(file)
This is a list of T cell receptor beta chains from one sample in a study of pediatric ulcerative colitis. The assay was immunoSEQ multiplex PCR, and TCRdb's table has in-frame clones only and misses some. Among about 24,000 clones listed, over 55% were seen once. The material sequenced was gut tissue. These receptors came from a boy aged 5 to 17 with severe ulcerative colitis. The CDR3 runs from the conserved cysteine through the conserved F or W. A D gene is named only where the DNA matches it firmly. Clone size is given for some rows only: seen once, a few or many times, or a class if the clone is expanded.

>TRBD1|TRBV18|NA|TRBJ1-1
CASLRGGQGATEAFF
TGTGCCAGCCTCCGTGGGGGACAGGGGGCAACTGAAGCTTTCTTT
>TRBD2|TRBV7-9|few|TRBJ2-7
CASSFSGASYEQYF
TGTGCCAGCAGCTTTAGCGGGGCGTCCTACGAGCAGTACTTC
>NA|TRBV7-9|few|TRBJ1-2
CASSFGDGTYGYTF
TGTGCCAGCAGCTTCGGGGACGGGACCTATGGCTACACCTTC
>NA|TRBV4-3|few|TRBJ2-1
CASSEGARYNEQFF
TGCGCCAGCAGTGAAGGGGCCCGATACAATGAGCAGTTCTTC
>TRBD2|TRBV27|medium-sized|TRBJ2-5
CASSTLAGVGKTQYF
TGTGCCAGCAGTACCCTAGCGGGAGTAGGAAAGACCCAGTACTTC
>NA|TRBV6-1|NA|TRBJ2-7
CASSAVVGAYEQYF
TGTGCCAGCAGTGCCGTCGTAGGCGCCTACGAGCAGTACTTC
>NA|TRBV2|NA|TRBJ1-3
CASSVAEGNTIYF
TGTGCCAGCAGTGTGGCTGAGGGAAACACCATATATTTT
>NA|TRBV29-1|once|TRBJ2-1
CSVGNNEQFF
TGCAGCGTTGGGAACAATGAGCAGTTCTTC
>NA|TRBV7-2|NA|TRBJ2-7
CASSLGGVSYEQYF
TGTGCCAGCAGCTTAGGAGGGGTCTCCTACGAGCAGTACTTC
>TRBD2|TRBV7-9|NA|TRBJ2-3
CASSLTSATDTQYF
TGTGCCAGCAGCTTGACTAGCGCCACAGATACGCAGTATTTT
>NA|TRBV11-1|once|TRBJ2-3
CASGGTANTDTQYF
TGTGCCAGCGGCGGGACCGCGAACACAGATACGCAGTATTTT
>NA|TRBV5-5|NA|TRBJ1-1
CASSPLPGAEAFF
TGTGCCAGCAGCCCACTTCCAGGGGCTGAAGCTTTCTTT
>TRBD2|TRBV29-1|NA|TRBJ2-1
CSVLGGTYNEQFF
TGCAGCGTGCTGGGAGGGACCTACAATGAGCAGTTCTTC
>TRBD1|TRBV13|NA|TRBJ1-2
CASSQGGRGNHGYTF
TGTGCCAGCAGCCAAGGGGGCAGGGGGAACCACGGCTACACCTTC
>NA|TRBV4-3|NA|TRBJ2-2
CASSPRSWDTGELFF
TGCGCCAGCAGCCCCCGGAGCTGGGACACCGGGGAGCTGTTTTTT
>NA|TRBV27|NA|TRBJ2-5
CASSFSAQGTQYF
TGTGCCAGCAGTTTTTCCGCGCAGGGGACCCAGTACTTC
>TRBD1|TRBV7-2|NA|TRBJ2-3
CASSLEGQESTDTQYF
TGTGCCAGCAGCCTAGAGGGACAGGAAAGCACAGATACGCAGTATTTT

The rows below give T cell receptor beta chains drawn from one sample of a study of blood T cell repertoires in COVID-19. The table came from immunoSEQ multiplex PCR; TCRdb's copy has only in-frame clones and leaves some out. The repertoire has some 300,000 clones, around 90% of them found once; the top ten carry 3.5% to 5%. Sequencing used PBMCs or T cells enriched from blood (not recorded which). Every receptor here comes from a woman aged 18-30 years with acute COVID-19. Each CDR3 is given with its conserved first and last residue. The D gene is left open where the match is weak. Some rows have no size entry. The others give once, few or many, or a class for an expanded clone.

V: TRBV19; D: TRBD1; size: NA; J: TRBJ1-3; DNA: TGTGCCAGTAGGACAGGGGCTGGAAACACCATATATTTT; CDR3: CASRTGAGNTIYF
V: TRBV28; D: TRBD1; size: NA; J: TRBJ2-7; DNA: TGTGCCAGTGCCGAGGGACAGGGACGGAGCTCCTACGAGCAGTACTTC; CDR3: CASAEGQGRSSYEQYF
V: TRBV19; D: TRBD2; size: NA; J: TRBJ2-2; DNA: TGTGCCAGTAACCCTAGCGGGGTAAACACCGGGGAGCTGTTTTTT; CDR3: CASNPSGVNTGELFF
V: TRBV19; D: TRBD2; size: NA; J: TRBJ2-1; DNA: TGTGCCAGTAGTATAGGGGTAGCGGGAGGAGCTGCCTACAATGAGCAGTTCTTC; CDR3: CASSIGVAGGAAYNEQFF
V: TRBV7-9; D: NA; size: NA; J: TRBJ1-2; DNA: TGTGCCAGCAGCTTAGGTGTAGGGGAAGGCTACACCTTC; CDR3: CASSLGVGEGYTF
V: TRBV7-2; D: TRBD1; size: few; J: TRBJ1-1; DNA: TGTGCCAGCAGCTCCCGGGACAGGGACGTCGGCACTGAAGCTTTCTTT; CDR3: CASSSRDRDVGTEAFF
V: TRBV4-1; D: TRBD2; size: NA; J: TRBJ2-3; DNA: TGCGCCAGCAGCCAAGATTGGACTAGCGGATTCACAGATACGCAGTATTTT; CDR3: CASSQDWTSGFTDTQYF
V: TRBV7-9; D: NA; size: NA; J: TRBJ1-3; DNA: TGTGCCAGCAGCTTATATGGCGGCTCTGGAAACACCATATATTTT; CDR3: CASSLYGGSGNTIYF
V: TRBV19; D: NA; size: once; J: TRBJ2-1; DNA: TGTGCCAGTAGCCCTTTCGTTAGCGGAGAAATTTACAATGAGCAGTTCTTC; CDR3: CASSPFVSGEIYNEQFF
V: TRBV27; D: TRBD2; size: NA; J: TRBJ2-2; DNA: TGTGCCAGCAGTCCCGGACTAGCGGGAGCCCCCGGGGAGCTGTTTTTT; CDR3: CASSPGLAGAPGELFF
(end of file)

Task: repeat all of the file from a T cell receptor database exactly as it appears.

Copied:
This is a list of T cell receptor beta chains from one sample in a study of pediatric ulcerative colitis. The assay was immunoSEQ multiplex PCR, and TCRdb's table has in-frame clones only and misses some. Among about 24,000 clones listed, over 55% were seen once. The material sequenced was gut tissue. These receptors came from a boy aged 5 to 17 with severe ulcerative colitis. The CDR3 runs from the conserved cysteine through the conserved F or W. A D gene is named only where the DNA matches it firmly. Clone size is given for some rows only: seen once, a few or many times, or a class if the clone is expanded.

>TRBD1|TRBV18|NA|TRBJ1-1
CASLRGGQGATEAFF
TGTGCCAGCCTCCGTGGGGGACAGGGGGCAACTGAAGCTTTCTTT
>TRBD2|TRBV7-9|few|TRBJ2-7
CASSFSGASYEQYF
TGTGCCAGCAGCTTTAGCGGGGCGTCCTACGAGCAGTACTTC
>NA|TRBV7-9|few|TRBJ1-2
CASSFGDGTYGYTF
TGTGCCAGCAGCTTCGGGGACGGGACCTATGGCTACACCTTC
>NA|TRBV4-3|few|TRBJ2-1
CASSEGARYNEQFF
TGCGCCAGCAGTGAAGGGGCCCGATACAATGAGCAGTTCTTC
>TRBD2|TRBV27|medium-sized|TRBJ2-5
CASSTLAGVGKTQYF
TGTGCCAGCAGTACCCTAGCGGGAGTAGGAAAGACCCAGTACTTC
>NA|TRBV6-1|NA|TRBJ2-7
CASSAVVGAYEQYF
TGTGCCAGCAGTGCCGTCGTAGGCGCCTACGAGCAGTACTTC
>NA|TRBV2|NA|TRBJ1-3
CASSVAEGNTIYF
TGTGCCAGCAGTGTGGCTGAGGGAAACACCATATATTTT
>NA|TRBV29-1|once|TRBJ2-1
CSVGNNEQFF
TGCAGCGTTGGGAACAATGAGCAGTTCTTC
>NA|TRBV7-2|NA|TRBJ2-7
CASSLGGVSYEQYF
TGTGCCAGCAGCTTAGGAGGGGTCTCCTACGAGCAGTACTTC
>TRBD2|TRBV7-9|NA|TRBJ2-3
CASSLTSATDTQYF
TGTGCCAGCAGCTTGACTAGCGCCACAGATACGCAGTATTTT
>NA|TRBV11-1|once|TRBJ2-3
CASGGTANTDTQYF
TGTGCCAGCGGCGGGACCGCGAACACAGATACGCAGTATTTT
>NA|TRBV5-5|NA|TRBJ1-1
CASSPLPGAEAFF
TGTGCCAGCAGCCCACTTCCAGGGGCTGAAGCTTTCTTT
>TRBD2|TRBV29-1|NA|TRBJ2-1
CSVLGGTYNEQFF
TGCAGCGTGCTGGGAGGGACCTACAATGAGCAGTTCTTC
>TRBD1|TRBV13|NA|TRBJ1-2
CASSQGGRGNHGYTF
TGTGCCAGCAGCCAAGGGGGCAGGGGGAACCACGGCTACACCTTC
>NA|TRBV4-3|NA|TRBJ2-2
CASSPRSWDTGELFF
TGCGCCAGCAGCCCCCGGAGCTGGGACACCGGGGAGCTGTTTTTT
>NA|TRBV27|NA|TRBJ2-5
CASSFSAQGTQYF
TGTGCCAGCAGTTTTTCCGCGCAGGGGACCCAGTACTTC
>TRBD1|TRBV7-2|NA|TRBJ2-3
CASSLEGQESTDTQYF
TGTGCCAGCAGCCTAGAGGGACAGGAAAGCACAGATACGCAGTATTTT

The rows below give T cell receptor beta chains drawn from one sample of a study of blood T cell repertoires in COVID-19. The table came from immunoSEQ multiplex PCR; TCRdb's copy has only in-frame clones and leaves some out. The repertoire has some 300,000 clones, around 90% of them found once; the top ten carry 3.5% to 5%. Sequencing used PBMCs or T cells enriched from blood (not recorded which). Every receptor here comes from a woman aged 18-30 years with acute COVID-19. Each CDR3 is given with its conserved first and last residue. The D gene is left open where the match is weak. Some rows have no size entry. The others give once, few or many, or a class for an expanded clone.

V: TRBV19; D: TRBD1; size: NA; J: TRBJ1-3; DNA: TGTGCCAGTAGGACAGGGGCTGGAAACACCATATATTTT; CDR3: CASRTGAGNTIYF
V: TRBV28; D: TRBD1; size: NA; J: TRBJ2-7; DNA: TGTGCCAGTGCCGAGGGACAGGGACGGAGCTCCTACGAGCAGTACTTC; CDR3: CASAEGQGRSSYEQYF
V: TRBV19; D: TRBD2; size: NA; J: TRBJ2-2; DNA: TGTGCCAGTAACCCTAGCGGGGTAAACACCGGGGAGCTGTTTTTT; CDR3: CASNPSGVNTGELFF
V: TRBV19; D: TRBD2; size: NA; J: TRBJ2-1; DNA: TGTGCCAGTAGTATAGGGGTAGCGGGAGGAGCTGCCTACAATGAGCAGTTCTTC; CDR3: CASSIGVAGGAAYNEQFF
V: TRBV7-9; D: NA; size: NA; J: TRBJ1-2; DNA: TGTGCCAGCAGCTTAGGTGTAGGGGAAGGCTACACCTTC; CDR3: CASSLGVGEGYTF
V: TRBV7-2; D: TRBD1; size: few; J: TRBJ1-1; DNA: TGTGCCAGCAGCTCCCGGGACAGGGACGTCGGCACTGAAGCTTTCTTT; CDR3: CASSSRDRDVGTEAFF
V: TRBV4-1; D: TRBD2; size: NA; J: TRBJ2-3; DNA: TGCGCCAGCAGCCAAGATTGGACTAGCGGATTCACAGATACGCAGTATTTT; CDR3: CASSQDWTSGFTDTQYF
V: TRBV7-9; D: NA; size: NA; J: TRBJ1-3; DNA: TGTGCCAGCAGCTTATATGGCGGCTCTGGAAACACCATATATTTT; CDR3: CASSLYGGSGNTIYF
V: TRBV19; D: NA; size: once; J: TRBJ2-1; DNA: TGTGCCAGTAGCCCTTTCGTTAGCGGAGAAATTTACAATGAGCAGTTCTTC; CDR3: CASSPFVSGEIYNEQFF
V: TRBV27; D: TRBD2; size: NA; J: TRBJ2-2; DNA: TGTGCCAGCAGTCCCGGACTAGCGGGAGCCCCCGGGGAGCTGTTTTTT; CDR3: CASSPGLAGAPGELFF